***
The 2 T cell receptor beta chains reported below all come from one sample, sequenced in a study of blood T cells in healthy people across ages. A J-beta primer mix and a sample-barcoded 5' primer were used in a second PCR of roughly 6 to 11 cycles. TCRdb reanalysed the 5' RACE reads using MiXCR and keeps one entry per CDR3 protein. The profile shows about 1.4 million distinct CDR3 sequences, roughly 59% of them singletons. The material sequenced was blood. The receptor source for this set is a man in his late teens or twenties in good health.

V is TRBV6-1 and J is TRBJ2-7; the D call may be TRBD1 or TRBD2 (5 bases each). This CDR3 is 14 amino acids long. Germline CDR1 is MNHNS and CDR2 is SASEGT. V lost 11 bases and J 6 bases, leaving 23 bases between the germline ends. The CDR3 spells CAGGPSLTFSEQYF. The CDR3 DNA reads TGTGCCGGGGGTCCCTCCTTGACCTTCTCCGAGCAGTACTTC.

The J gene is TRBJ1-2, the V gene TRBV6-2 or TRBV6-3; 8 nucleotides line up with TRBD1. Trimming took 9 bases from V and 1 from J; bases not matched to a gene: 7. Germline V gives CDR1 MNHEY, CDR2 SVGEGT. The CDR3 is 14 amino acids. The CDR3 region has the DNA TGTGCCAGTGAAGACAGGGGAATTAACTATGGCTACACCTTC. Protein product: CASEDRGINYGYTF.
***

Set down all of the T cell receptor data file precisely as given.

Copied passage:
The 2 T cell receptor beta chains reported below all come from one sample, sequenced in a study of blood T cells in healthy people across ages. A J-beta primer mix and a sample-barcoded 5' primer were used in a second PCR of roughly 6 to 11 cycles. TCRdb reanalysed the 5' RACE reads using MiXCR and keeps one entry per CDR3 protein. The profile shows about 1.4 million distinct CDR3 sequences, roughly 59% of them singletons. The material sequenced was blood. The receptor source for this set is a man in his late teens or twenties in good health.

V is TRBV6-1 and J is TRBJ2-7; the D call may be TRBD1 or TRBD2 (5 bases each). This CDR3 is 14 amino acids long. Germline CDR1 is MNHNS and CDR2 is SASEGT. V lost 11 bases and J 6 bases, leaving 23 bases between the germline ends. The CDR3 spells CAGGPSLTFSEQYF. The CDR3 DNA reads TGTGCCGGGGGTCCCTCCTTGACCTTCTCCGAGCAGTACTTC.

The J gene is TRBJ1-2, the V gene TRBV6-2 or TRBV6-3; 8 nucleotides line up with TRBD1. Trimming took 9 bases from V and 1 from J; bases not matched to a gene: 7. Germline V gives CDR1 MNHEY, CDR2 SVGEGT. The CDR3 is 14 amino acids. The CDR3 region has the DNA TGTGCCAGTGAAGACAGGGGAATTAACTATGGCTACACCTTC. Protein product: CASEDRGINYGYTF.